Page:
Before we deploy our API, we must do some work! Create a new file, on the root of the application, called now.json:

2 "version": 2,
3 "builds": [
4 {
5 "src": "app.js",
6 "use": "@now/node-server"
7 }
8 ],
9 "routes": [
10 {
11 "src": "/api",
12 "dest": "/app.js",
13 "methods": ["GET"]
14 },
15 {
16 "src": "/api/shows/comedy",
17 "dest": "/app.js",
18 "methods": ["GET"]
19 },
20 {
21 "src": "/api/shows/fantasy",
22 "dest": "/app.js",
23 "methods": ["GET"]
24 },
25 {
26 "src": "/api/shows/drama",
27 "dest": "/app.js",
28 "methods": ["GET"]
29 },
30 {
31 "src": "/api/shows/thriller",
32 "dest": "/app.js",
33 "methods": ["GET"]
34 },
35 {
36 "src": "/api/shows/crime",
37 "dest": "/app.js",
38 "methods": ["GET"]
39 }
40 ]
41 }

In this file, we inform to Now what are the routes of the API.

Now, let's deploy it. Run the now command:


That's it, pretty straightforward, isn't it? The API is published and ready to be validated!

Using the new URL given to you when the deployment completed, run a quick test by requesting the comedy TV shows:


Your URL might be slightly different, but you've got the idea!

Express Generator

The most common approach when building an API, is to use the Express application generator. It generates an application skeleton containing routes, static files, and views. It saves quite some time. The reason I didn't talk about it at the start of our post, was to show you how to create everything from scratch so you could learn how an API works.

1npx express-generator

Give it a try and explore the structure created by this.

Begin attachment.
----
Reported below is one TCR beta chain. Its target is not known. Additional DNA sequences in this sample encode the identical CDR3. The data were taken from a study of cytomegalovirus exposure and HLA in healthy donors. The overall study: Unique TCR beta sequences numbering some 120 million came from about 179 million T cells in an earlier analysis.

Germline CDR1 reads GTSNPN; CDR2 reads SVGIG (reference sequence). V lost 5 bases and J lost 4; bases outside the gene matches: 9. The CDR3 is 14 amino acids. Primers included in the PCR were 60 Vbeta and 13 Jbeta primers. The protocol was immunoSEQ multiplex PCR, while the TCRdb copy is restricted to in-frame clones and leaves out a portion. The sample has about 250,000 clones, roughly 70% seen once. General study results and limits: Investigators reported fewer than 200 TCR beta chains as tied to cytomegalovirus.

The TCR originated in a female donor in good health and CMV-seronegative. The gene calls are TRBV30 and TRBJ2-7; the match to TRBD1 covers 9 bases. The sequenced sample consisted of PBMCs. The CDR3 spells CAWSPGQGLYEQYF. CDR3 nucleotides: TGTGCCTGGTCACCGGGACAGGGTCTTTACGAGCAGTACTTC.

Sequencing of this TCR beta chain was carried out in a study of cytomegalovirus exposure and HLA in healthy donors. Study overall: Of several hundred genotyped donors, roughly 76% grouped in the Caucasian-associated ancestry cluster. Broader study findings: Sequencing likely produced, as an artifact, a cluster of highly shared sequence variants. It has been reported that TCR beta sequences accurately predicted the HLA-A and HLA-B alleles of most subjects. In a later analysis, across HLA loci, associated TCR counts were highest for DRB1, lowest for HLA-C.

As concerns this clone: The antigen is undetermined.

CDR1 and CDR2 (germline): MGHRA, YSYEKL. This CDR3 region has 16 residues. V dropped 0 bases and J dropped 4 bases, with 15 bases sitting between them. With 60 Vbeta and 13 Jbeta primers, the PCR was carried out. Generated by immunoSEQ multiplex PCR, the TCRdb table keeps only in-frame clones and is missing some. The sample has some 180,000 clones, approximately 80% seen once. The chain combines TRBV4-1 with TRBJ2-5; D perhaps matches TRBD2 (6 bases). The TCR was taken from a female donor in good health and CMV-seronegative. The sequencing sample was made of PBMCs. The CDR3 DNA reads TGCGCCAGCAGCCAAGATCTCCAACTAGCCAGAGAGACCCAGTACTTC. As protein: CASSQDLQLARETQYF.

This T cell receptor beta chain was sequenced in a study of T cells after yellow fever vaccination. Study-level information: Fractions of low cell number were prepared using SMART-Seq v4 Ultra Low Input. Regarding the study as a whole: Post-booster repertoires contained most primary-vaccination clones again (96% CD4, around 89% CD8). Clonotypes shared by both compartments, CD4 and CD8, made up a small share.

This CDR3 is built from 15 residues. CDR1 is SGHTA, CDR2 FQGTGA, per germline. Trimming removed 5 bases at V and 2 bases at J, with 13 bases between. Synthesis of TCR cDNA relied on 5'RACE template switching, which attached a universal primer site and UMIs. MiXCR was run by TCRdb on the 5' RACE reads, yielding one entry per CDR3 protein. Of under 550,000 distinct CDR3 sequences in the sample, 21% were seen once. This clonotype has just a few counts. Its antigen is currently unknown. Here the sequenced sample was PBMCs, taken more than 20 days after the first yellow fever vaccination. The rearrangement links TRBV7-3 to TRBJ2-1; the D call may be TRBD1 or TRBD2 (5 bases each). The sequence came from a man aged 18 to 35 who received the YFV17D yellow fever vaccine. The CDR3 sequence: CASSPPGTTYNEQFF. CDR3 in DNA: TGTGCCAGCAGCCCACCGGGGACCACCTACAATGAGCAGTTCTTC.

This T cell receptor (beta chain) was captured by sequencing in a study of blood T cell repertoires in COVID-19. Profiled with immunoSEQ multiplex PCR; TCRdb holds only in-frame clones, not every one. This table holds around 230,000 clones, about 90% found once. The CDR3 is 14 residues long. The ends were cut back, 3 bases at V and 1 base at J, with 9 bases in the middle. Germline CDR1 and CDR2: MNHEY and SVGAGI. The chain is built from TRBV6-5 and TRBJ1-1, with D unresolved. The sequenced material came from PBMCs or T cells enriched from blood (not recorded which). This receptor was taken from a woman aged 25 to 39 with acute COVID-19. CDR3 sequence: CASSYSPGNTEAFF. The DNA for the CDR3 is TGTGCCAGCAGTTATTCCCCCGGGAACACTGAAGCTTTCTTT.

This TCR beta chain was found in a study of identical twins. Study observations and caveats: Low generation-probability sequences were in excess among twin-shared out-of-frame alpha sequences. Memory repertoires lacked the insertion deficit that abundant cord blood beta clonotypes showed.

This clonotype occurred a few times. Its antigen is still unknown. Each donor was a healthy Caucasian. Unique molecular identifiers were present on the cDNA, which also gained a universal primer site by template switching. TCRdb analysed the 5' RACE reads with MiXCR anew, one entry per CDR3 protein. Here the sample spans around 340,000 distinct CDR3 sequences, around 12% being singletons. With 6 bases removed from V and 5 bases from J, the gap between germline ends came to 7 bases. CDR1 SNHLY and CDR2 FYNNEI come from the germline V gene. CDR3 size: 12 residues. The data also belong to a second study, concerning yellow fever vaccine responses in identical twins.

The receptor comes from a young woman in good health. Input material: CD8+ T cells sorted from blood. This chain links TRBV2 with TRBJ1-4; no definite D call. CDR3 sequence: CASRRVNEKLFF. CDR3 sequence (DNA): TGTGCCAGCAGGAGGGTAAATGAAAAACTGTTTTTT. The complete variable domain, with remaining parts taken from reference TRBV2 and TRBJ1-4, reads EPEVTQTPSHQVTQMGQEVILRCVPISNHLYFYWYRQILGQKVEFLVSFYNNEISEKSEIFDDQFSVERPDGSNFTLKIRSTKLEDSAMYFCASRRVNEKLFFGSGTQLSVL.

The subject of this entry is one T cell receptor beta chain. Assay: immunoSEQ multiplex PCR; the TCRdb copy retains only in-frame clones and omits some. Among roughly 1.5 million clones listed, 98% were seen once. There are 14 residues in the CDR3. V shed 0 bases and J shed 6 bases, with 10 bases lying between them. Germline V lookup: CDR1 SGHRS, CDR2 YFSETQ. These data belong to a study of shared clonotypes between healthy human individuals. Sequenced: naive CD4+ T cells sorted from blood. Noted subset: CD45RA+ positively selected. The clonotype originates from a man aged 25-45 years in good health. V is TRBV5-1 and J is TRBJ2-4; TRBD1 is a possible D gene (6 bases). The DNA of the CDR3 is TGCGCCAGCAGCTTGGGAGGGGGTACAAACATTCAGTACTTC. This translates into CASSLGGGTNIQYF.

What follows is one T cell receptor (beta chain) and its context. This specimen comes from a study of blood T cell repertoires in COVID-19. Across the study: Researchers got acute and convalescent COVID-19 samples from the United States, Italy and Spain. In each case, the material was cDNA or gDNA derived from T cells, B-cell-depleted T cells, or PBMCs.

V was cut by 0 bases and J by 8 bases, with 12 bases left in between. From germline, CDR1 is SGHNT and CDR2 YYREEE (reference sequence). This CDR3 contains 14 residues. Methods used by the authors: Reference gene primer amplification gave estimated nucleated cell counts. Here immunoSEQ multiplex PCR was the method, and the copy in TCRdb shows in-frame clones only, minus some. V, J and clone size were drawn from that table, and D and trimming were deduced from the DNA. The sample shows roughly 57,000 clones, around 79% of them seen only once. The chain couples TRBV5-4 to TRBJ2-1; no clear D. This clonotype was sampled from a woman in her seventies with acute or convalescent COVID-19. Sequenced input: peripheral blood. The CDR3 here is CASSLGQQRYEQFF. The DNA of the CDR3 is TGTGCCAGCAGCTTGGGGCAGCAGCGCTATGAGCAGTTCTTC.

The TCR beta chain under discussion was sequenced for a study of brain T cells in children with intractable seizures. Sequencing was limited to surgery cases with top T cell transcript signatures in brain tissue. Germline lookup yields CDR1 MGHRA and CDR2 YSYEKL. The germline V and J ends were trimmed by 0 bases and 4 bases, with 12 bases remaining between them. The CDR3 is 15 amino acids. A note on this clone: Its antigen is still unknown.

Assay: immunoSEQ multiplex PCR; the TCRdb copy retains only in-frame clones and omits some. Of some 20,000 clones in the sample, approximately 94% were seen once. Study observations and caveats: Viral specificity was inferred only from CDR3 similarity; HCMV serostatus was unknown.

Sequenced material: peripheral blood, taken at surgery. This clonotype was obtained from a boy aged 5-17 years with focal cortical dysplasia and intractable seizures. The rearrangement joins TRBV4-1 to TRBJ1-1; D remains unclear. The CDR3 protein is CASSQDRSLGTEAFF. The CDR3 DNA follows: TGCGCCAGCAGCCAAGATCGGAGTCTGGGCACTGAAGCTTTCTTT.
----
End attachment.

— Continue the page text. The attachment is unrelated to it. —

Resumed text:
Keep Going

There is much more to cover on Express. Unfortunately, it's not possible to cover everything in a single post. If you have enjoyed this, I'll be happy to talk more about it in future posts. It'd be fantastic to talk about views, template engines, security, authentication. I truly encourage you to explore the subject we covered in here. If you have some front-end skills, then it can definitely make you a Full-Stack developer. Go ahead and improve your skills with the well-written Express API reference.

Useful Resources


That's all for today, my friends. As always, it means a lot everyone who gets to the end of our coding exercises ♡ I couldn't thank you enough!

Our goal on every single post is to stimulate your creativity, to aggregate value to your journey, and most importantly, to motivate you to push your limits further. We're on this together, guys!

I hope this post has achieved all of your expectations, ladies and gentlemen.

Remember, only as high as you seek, can you go. So seek high and go far, developers.

Stay tuned, you're welcome to follow me on LinkedIn. A fantastic post is being prepared for next week!